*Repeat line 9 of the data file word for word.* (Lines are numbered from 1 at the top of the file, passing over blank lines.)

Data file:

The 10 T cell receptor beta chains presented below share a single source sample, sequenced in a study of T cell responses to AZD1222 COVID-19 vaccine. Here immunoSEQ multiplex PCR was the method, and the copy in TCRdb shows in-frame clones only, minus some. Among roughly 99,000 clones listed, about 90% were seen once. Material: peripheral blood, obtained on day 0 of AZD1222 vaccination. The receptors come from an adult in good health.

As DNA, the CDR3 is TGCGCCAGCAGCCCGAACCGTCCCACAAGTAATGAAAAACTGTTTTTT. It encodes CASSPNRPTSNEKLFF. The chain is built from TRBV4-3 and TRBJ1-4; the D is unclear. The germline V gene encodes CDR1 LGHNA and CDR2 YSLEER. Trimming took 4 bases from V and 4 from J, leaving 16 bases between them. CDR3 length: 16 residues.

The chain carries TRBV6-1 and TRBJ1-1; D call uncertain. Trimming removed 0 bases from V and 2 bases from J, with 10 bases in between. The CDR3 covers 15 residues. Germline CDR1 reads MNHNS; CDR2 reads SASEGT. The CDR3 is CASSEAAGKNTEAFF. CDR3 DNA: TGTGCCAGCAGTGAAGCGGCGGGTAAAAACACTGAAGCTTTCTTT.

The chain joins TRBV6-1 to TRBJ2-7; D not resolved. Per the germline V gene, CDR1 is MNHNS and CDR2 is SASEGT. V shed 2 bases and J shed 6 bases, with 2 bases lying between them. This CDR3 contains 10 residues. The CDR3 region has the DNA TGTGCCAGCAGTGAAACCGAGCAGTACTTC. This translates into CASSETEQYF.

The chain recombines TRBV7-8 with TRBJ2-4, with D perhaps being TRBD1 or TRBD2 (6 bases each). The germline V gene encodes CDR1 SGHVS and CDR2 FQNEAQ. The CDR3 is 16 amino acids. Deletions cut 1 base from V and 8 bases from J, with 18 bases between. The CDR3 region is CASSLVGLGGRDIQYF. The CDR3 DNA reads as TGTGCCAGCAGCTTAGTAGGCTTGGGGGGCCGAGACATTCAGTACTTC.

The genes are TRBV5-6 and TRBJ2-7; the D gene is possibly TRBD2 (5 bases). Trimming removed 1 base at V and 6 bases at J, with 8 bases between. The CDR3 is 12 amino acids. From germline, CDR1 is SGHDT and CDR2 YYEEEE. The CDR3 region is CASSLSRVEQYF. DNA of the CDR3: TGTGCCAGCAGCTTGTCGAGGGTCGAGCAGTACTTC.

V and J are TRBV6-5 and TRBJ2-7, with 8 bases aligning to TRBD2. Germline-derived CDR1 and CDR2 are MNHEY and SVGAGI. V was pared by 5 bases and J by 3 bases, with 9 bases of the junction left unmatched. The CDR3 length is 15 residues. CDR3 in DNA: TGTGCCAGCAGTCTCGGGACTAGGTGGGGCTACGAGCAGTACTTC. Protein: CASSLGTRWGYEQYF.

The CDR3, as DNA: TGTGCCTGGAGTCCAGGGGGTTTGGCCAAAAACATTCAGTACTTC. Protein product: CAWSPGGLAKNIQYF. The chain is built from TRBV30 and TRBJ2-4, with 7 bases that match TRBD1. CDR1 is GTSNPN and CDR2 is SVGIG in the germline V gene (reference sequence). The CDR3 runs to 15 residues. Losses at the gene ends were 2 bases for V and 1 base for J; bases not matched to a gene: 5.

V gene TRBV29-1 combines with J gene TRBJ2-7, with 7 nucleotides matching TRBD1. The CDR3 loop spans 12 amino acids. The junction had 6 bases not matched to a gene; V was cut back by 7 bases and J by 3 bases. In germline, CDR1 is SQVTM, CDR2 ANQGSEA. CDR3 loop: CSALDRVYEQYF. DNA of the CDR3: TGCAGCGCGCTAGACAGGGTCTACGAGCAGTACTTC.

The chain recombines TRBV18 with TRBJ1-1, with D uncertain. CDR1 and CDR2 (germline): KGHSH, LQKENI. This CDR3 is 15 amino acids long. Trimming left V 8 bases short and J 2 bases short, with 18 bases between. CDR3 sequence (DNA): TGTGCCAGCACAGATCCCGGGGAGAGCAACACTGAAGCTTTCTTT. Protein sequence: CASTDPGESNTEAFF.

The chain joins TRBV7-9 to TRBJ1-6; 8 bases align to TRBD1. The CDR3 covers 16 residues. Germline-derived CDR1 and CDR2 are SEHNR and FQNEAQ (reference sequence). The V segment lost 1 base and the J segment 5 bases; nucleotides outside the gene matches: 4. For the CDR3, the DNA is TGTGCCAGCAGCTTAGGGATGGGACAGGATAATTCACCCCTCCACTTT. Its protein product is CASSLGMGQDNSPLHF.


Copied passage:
V gene TRBV29-1 combines with J gene TRBJ2-7, with 7 nucleotides matching TRBD1. The CDR3 loop spans 12 amino acids. The junction had 6 bases not matched to a gene; V was cut back by 7 bases and J by 3 bases. In germline, CDR1 is SQVTM, CDR2 ANQGSEA. CDR3 loop: CSALDRVYEQYF. DNA of the CDR3: TGCAGCGCGCTAGACAGGGTCTACGAGCAGTACTTC.